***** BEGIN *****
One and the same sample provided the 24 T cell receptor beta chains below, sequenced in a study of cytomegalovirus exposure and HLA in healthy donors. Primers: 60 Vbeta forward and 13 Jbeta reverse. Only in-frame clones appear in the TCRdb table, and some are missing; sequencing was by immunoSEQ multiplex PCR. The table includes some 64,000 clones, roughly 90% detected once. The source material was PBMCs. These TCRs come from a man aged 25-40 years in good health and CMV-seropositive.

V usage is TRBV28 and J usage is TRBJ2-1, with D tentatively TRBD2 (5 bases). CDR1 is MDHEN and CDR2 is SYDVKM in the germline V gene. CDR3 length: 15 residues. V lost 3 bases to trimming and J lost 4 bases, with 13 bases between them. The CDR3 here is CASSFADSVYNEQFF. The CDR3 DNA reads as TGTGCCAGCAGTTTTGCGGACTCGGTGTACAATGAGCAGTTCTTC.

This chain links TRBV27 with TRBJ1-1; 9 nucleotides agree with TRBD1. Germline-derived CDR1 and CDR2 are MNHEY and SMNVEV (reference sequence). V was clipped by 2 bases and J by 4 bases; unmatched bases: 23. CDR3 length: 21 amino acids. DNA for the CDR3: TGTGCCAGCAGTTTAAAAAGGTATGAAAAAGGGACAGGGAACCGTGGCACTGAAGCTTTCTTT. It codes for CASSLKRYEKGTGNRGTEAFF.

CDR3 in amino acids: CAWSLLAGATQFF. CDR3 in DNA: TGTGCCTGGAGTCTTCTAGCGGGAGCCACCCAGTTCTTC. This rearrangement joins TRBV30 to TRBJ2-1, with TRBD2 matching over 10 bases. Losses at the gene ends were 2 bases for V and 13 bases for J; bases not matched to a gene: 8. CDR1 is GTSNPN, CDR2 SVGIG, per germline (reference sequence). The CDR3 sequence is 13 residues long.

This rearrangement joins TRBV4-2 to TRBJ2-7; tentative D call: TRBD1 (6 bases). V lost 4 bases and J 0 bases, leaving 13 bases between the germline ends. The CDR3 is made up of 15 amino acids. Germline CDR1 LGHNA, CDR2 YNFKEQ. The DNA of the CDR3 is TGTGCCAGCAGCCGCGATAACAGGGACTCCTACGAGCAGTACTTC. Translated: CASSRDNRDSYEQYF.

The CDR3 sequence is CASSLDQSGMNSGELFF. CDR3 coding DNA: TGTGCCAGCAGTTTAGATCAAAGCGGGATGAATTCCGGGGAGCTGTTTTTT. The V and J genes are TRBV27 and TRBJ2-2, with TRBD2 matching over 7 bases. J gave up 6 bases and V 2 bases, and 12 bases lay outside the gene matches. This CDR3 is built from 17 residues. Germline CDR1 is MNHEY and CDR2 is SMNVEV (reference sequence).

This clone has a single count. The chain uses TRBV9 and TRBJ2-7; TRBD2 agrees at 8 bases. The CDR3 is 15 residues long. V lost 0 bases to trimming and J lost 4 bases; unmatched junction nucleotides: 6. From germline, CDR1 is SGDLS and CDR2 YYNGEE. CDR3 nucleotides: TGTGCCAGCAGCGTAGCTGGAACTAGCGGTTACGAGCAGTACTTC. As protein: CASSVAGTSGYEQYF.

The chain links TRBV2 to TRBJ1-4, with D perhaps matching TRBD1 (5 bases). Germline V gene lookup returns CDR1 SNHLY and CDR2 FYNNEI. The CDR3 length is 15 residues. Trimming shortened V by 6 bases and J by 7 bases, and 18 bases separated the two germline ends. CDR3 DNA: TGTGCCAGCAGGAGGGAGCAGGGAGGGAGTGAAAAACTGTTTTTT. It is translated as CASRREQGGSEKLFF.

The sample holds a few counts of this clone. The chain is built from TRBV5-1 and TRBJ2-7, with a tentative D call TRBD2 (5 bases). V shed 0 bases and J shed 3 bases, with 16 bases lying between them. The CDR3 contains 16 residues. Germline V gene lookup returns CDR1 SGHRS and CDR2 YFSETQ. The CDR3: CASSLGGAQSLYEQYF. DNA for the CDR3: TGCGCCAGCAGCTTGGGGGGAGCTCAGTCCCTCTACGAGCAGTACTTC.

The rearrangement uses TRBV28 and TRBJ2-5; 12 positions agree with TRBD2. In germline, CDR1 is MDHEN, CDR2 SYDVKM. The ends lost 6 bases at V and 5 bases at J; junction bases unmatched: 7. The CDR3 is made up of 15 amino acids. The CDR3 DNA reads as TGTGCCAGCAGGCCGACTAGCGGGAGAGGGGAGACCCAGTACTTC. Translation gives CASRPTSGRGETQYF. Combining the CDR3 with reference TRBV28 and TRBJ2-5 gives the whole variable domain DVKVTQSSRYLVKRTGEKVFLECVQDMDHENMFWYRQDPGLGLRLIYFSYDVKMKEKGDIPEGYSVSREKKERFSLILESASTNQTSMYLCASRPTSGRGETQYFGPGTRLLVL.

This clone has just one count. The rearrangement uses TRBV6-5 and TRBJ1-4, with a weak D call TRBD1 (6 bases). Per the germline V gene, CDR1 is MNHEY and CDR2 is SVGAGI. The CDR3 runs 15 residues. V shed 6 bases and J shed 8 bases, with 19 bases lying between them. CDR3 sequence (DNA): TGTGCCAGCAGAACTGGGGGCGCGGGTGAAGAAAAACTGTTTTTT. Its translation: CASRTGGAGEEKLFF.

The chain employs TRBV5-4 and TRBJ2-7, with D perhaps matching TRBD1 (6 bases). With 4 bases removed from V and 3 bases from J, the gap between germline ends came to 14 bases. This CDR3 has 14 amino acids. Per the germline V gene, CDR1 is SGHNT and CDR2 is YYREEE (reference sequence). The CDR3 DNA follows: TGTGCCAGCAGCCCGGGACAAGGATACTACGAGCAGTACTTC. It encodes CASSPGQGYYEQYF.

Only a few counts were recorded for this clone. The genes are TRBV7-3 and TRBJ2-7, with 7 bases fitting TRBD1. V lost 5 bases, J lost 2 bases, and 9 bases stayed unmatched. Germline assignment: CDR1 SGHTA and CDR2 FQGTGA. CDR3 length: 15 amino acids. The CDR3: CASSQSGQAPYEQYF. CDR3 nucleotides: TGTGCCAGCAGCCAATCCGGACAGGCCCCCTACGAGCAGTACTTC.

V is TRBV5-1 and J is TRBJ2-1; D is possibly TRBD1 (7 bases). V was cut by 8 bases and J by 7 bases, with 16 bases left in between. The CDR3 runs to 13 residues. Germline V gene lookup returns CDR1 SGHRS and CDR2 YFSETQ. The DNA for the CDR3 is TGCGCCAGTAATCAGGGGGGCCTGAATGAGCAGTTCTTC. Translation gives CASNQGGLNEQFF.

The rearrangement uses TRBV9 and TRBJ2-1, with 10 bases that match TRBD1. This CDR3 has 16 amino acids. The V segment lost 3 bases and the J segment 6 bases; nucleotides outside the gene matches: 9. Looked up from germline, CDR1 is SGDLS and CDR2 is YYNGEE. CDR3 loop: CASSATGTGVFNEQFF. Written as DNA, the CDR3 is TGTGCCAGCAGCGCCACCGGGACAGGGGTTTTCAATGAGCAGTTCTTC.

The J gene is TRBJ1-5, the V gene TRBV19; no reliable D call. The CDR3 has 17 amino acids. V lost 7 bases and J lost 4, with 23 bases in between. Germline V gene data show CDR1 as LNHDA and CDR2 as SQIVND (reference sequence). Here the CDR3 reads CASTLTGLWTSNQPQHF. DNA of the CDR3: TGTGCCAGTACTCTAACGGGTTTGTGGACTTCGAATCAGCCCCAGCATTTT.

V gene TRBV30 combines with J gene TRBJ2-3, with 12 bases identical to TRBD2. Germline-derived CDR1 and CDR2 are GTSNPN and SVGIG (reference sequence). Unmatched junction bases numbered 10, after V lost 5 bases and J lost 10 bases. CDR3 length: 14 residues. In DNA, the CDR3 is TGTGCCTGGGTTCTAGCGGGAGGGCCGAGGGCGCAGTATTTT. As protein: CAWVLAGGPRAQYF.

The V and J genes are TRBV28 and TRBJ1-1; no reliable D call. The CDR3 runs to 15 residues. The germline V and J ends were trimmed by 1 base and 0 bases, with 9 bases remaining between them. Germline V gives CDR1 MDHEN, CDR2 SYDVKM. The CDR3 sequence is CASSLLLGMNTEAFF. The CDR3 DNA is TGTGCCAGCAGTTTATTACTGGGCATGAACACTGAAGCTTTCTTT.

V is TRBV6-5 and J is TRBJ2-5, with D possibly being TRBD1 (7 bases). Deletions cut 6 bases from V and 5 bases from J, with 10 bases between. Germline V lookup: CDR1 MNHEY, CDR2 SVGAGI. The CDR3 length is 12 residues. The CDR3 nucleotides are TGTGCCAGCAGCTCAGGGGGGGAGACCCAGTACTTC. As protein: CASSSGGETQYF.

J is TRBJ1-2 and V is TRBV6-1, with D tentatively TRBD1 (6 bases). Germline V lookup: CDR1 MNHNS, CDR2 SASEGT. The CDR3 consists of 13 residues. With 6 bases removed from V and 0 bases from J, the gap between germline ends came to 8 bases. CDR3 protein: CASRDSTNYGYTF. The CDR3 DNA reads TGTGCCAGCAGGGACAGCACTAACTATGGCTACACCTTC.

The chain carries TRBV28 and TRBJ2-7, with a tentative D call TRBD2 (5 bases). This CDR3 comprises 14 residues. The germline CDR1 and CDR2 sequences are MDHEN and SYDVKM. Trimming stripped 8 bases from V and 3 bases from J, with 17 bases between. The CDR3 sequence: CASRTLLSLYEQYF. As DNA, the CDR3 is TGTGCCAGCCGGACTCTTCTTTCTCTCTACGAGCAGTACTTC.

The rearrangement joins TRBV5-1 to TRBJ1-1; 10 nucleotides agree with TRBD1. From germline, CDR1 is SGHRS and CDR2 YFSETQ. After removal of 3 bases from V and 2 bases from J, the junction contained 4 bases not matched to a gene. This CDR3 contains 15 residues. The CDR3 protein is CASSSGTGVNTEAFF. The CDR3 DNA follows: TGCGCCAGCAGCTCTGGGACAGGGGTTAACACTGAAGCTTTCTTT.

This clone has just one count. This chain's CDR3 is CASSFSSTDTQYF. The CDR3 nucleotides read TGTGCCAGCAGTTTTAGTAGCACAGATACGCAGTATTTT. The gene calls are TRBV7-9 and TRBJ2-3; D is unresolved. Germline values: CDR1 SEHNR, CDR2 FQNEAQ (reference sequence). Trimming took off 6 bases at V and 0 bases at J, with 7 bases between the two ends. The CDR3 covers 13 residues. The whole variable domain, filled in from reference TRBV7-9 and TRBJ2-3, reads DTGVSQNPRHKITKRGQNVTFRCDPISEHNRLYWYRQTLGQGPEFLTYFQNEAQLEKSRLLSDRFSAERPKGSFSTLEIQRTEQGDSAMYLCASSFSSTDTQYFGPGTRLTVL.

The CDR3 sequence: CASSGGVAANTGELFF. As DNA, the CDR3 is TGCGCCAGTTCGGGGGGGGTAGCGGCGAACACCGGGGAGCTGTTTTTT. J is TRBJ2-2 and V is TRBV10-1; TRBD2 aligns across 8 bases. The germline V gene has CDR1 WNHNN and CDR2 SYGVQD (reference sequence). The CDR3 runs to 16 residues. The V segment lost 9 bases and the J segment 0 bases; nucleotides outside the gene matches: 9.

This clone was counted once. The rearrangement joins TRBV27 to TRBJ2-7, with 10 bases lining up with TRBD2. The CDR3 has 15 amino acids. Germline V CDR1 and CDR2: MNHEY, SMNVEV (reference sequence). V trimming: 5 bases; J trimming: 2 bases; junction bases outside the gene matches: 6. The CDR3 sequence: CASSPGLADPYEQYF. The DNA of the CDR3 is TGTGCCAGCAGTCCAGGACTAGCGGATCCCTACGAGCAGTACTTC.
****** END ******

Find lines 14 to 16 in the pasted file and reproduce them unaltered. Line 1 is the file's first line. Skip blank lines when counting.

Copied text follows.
V is TRBV5-1 and J is TRBJ2-1; D is possibly TRBD1 (7 bases). V was cut by 8 bases and J by 7 bases, with 16 bases left in between. The CDR3 runs to 13 residues. Germline V gene lookup returns CDR1 SGHRS and CDR2 YFSETQ. The DNA for the CDR3 is TGCGCCAGTAATCAGGGGGGCCTGAATGAGCAGTTCTTC. Translation gives CASNQGGLNEQFF.

The rearrangement uses TRBV9 and TRBJ2-1, with 10 bases that match TRBD1. This CDR3 has 16 amino acids. The V segment lost 3 bases and the J segment 6 bases; nucleotides outside the gene matches: 9. Looked up from germline, CDR1 is SGDLS and CDR2 is YYNGEE. CDR3 loop: CASSATGTGVFNEQFF. Written as DNA, the CDR3 is TGTGCCAGCAGCGCCACCGGGACAGGGGTTTTCAATGAGCAGTTCTTC.

The J gene is TRBJ1-5, the V gene TRBV19; no reliable D call. The CDR3 has 17 amino acids. V lost 7 bases and J lost 4, with 23 bases in between. Germline V gene data show CDR1 as LNHDA and CDR2 as SQIVND (reference sequence). Here the CDR3 reads CASTLTGLWTSNQPQHF. DNA of the CDR3: TGTGCCAGTACTCTAACGGGTTTGTGGACTTCGAATCAGCCCCAGCATTTT.